I once “heard” a talk by a deaf linguist. (There was a 2-way translator; I wondered if she had grown up with deaf parents, it seemed so effortless, although probably wasn’t. I think @RivkahChaya can also do that.) Anyway, what I came away from the talk with was a realization how totally unlike English ASL was. And for him, learning to read and write English was learning a foreign language. Worse, the kinds of grammatical structures used were entirely different. We can communicate feelings with facial gestures, but they have no semantic content; in ASL they do.
Coming back to OP, the question seems unclear. Which differs the most from what? Obviously, spoken language changes faster and so differs the most from the language you first learned. Eventually it all gets sorted out. As one example, when I was in HS, contact used as a verb was a no-no. Now it is hard to see what the fuss was about.
ASL and English are two completely different languages. Even leaving aside that in one the words/phrases are gestures and the other they’re sounds, the two languages have VERY different grammar and syntax. ASL doesn’t really have a written form.
And… I see I was ninja’d.
I don’t know about Arabic, but when I was inquiring about learning Hebrew I discovered that “Biblical Hebrew” and “Modern Hebrew” have some very significant differences. But their written forms are similar and clearly related, and apparently work OK for either form of the language.
Chinese is an old language and presumably some of the ways it interprets newer things is forced. I know enough Mandarin to know words like television or telephone. But there are many Chinese dialects and presumably the gap between writing and speaking is greater in some of them than it is in Mandarin which might be updated more often due to frequent use. I would guess some Arabic speaking countries may also have gaps.
This is correct! ASL uses English words, but it is not English, and it’s one reason why so many deaf people are functionally illiterate and their unemployment rate is higher than that of the able-bodied blind.
This gets at a question I’ve had for a while, but never asked. this seems as good a place as any for it.
Do deaf people have an easier time learning “pictographic” written languages than they do with “alphabetic” languages. (I am not a linguist, or anything even close, so I’ll try to explain below).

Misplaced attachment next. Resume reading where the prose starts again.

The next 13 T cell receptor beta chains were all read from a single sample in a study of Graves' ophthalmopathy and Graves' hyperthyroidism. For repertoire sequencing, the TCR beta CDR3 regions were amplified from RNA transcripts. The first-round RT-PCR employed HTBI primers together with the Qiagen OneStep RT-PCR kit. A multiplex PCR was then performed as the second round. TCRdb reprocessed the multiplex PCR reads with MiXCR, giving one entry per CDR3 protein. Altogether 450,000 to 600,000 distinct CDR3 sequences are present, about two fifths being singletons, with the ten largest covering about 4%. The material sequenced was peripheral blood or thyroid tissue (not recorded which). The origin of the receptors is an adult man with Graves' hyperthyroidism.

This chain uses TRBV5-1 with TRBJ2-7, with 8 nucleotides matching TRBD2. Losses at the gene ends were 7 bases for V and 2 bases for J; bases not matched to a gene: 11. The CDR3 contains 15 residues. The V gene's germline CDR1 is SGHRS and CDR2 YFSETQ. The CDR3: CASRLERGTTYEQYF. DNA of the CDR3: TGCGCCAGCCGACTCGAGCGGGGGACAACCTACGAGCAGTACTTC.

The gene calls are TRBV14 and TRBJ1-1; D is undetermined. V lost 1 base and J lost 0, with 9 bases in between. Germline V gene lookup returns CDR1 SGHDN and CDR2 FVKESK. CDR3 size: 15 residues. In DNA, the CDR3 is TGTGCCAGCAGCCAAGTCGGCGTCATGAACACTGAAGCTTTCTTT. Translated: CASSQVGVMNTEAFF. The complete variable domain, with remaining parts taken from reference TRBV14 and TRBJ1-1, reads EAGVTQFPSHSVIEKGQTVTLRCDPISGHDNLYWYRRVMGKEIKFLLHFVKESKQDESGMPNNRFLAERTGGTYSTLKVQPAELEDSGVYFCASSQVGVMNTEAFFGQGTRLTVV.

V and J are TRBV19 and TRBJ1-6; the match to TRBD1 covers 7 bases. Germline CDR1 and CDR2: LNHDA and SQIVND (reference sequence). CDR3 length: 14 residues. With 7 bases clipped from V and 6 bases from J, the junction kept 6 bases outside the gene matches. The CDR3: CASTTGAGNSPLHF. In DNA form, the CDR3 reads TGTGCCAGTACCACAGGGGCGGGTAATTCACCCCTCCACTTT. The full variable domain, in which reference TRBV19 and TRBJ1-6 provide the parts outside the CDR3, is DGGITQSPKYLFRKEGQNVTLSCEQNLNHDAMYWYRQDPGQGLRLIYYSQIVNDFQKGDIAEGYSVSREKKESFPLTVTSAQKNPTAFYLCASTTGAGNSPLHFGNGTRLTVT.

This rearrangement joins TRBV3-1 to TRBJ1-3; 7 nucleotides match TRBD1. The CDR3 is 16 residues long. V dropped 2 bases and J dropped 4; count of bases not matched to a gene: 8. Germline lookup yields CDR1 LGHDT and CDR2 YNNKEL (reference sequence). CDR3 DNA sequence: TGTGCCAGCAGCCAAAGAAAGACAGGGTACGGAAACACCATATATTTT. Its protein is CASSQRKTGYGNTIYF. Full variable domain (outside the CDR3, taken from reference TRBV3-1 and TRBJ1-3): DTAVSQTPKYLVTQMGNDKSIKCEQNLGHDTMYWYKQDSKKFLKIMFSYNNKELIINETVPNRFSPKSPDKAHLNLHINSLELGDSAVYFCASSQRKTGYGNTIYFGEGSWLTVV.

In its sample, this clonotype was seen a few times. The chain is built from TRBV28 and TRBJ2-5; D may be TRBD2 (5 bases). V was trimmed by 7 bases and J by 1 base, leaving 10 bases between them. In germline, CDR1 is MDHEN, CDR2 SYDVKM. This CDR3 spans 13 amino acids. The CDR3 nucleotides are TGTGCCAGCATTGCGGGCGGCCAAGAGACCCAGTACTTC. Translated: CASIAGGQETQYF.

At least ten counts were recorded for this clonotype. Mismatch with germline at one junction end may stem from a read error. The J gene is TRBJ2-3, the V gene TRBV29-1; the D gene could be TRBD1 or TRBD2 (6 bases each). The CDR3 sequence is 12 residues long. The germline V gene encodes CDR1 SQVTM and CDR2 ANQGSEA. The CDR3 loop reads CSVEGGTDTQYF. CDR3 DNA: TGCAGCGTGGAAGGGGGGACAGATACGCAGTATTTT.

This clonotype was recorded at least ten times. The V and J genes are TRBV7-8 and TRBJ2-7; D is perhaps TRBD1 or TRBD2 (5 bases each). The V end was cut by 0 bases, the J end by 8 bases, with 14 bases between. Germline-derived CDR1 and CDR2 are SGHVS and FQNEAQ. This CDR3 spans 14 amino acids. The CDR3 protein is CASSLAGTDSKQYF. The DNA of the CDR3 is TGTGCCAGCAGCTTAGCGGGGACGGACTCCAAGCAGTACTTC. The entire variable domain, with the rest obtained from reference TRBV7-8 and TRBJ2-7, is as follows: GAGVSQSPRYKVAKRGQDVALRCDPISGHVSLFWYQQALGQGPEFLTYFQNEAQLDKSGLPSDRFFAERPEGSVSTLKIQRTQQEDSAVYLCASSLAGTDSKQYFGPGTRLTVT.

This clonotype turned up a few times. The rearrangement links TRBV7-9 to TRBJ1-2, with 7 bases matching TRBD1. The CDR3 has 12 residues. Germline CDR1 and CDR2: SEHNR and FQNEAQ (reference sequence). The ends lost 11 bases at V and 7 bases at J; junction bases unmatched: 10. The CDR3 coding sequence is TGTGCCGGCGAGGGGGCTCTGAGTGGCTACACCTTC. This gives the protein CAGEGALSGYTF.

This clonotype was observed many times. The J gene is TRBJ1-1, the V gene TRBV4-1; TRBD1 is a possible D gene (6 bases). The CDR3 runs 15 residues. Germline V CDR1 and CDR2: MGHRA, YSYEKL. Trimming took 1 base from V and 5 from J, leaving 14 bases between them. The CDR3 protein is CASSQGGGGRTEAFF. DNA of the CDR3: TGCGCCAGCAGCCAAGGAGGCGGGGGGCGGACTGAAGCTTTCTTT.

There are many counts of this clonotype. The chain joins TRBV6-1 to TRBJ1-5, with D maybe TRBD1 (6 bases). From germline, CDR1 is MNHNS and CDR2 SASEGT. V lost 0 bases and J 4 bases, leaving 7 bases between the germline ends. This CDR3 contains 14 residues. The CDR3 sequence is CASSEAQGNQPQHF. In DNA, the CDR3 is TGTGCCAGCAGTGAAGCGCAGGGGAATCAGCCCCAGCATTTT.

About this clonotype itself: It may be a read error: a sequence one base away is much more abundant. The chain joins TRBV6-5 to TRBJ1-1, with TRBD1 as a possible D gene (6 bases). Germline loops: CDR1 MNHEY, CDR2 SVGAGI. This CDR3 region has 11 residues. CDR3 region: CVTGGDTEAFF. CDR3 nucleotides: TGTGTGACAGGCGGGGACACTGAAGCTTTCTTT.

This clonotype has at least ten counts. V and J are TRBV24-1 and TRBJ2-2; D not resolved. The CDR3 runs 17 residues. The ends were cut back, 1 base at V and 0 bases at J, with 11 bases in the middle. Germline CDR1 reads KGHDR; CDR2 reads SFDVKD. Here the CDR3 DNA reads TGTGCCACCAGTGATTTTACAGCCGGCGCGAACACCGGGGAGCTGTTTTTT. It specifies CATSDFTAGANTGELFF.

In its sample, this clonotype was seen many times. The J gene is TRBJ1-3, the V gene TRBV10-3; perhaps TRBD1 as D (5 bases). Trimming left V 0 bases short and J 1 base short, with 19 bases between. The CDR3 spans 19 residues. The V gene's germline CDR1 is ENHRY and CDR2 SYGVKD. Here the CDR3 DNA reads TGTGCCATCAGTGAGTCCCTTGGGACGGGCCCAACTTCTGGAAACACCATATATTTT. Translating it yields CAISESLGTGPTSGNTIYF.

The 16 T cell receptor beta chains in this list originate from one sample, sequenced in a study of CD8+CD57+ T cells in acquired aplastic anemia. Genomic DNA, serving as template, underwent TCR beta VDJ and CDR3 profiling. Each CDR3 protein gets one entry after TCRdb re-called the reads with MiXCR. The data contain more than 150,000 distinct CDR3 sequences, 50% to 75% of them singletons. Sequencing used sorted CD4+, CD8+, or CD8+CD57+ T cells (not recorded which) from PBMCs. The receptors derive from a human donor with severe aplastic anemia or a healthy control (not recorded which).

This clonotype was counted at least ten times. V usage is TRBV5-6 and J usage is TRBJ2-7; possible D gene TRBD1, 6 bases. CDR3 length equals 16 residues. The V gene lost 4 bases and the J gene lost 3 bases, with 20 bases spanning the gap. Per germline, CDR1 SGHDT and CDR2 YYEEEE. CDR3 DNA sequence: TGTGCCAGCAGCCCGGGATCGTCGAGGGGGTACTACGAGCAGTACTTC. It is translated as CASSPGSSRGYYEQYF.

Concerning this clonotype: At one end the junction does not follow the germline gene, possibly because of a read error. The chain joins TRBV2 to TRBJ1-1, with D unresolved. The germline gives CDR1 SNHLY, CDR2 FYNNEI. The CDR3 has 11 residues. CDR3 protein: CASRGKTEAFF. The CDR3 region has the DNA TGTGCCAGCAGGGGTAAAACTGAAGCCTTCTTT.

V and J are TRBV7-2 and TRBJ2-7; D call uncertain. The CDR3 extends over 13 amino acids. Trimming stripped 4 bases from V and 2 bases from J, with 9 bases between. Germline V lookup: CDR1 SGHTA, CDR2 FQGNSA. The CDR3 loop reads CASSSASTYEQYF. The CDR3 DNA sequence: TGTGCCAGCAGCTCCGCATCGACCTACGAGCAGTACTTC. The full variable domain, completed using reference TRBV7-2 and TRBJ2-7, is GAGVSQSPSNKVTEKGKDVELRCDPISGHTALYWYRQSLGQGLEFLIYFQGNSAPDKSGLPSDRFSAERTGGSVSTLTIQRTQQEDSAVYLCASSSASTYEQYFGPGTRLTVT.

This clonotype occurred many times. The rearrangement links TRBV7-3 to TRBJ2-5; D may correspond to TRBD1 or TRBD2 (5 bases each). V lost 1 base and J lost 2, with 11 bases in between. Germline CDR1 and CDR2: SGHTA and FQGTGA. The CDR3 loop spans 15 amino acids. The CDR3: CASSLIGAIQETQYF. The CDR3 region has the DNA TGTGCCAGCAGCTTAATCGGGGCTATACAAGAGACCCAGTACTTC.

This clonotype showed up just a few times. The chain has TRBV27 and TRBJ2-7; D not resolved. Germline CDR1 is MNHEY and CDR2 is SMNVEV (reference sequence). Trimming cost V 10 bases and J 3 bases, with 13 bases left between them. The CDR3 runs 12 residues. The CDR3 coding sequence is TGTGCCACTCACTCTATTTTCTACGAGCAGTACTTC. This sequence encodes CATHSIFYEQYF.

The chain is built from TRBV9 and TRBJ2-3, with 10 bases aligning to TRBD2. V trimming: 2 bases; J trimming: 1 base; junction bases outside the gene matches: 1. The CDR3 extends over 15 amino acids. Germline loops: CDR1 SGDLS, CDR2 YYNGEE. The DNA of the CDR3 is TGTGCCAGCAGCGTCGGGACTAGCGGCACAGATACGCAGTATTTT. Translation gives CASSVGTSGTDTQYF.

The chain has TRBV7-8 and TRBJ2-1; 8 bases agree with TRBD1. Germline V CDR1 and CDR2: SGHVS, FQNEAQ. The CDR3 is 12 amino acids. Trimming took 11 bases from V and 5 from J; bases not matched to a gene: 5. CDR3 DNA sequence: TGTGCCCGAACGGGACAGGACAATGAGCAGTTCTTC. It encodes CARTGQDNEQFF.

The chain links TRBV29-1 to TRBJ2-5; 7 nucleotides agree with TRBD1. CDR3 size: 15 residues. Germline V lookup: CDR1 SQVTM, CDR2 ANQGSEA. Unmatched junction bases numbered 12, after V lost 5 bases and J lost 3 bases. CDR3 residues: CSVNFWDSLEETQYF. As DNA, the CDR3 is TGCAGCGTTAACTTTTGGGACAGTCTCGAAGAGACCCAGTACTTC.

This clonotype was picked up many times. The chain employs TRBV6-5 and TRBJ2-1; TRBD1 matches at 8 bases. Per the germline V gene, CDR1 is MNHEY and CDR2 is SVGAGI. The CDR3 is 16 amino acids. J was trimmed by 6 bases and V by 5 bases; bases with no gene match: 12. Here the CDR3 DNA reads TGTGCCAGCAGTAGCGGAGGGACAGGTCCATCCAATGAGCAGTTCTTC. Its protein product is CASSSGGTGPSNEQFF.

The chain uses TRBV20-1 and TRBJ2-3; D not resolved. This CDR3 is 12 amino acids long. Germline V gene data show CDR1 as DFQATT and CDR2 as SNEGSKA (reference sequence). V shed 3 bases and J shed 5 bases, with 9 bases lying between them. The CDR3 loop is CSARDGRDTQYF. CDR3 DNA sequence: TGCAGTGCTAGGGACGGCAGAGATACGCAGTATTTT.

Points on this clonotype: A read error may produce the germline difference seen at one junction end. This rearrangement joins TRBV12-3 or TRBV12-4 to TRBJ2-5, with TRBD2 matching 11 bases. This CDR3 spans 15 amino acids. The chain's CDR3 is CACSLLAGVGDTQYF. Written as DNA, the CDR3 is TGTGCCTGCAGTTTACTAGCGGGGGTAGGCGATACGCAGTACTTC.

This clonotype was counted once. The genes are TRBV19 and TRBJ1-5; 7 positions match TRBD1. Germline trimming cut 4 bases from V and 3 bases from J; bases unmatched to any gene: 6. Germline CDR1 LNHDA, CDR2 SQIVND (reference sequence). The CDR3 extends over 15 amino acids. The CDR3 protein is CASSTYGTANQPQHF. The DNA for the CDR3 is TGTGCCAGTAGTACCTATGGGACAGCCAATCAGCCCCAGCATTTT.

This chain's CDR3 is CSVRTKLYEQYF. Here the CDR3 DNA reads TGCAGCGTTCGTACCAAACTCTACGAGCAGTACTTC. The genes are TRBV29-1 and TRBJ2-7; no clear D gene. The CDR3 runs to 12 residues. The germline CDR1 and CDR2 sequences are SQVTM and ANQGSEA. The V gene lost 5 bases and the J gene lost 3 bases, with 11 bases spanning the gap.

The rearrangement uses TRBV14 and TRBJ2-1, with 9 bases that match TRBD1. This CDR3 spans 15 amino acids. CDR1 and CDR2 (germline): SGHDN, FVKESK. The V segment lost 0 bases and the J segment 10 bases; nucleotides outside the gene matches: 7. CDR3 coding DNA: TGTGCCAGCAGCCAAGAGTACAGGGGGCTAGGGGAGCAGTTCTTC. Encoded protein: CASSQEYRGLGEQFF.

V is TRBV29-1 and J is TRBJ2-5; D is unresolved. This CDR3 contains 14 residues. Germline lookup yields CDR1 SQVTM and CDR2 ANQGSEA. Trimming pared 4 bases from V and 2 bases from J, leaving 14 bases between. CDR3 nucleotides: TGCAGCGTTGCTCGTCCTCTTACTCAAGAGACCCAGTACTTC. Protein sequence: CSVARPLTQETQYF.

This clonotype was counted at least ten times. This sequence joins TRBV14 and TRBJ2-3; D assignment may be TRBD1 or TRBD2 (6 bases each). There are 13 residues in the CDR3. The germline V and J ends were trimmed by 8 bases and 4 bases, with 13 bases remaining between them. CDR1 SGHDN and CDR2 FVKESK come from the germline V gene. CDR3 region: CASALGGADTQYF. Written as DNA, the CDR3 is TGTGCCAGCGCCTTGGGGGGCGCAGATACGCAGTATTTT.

Seems to me that a language in which the written attempts to convey the sound of the spoken language would be very, very difficult for a non-hearing person to pick up, particularly if they have never had their sense of hearing. None of the symbols in this post represent an idea or an object; they (or a combination of them) represent a sound. When I read, “sound,” my brain recognizes the sounds of the “s” and the “ou” diphthong, and the “nd” combination, I “hear” the word in my head, and I recognize it for what it is. I would imagine that this is not at all helpful to a non-hearing person, and that when they learn an alphabetic language, they have to learn entire words as patterns of symbols; they can’t derive or guess the meaning of an unfamiliar word by “sounding it out.” That has to be incredibly difficult.
As I understand ideographic writing, each symbol represents a concept, or an idea, or a concrete thing, and that in some systems it is possible to guess at the meaning of an unfamiliar word based on the component ideograms. This would appear to me to be a much easier system for a non-hearing person to grok.
I assume that a hypothetical non-hearing person in the USA is best off learning written English, difficult as it may be, since it is the way to navigate American society. But, if they wanted to pick up another written language, would they best off with something like Mandarin where it is both an ideographic language and one that is widely used, such that they would have access to a large quantity of written materials?
Speaking only for myself, the ideogram-meaning connection didn’t take me very far. A certain character might mean “eye” explicitly by itself, but lose much (or all) of that meaning when combined with other characters or strokes. People end up learning that this character can have 2 to 8 different sound values, and that helps them recognize it in other words. This is actually more overhead if you are a person who can’t hear sound values and therefore can’t get someone else to teach you a word.
Think of a word like “vision”. You learn that the word fragment “vis” is related to seeing. How does this knowledge help you if you’ve never seen the words “video” or “visit” or “Vistula” or “Avis rent-a-car”? It really doesn’t. You just learn to spell those words. Similar to how it works in other language. Word roots are a marginal help, but most people never think of them again after leaving school.
Your concept might help if there existed a standard international code of ideograms that could serve as a representation of core ideas in most languages. It’s been proposed, people tend to propose standardizing Chinese since it’s already out there, but there’s little popular interest in bolting on another writing system to languages that are already working just fine for most people.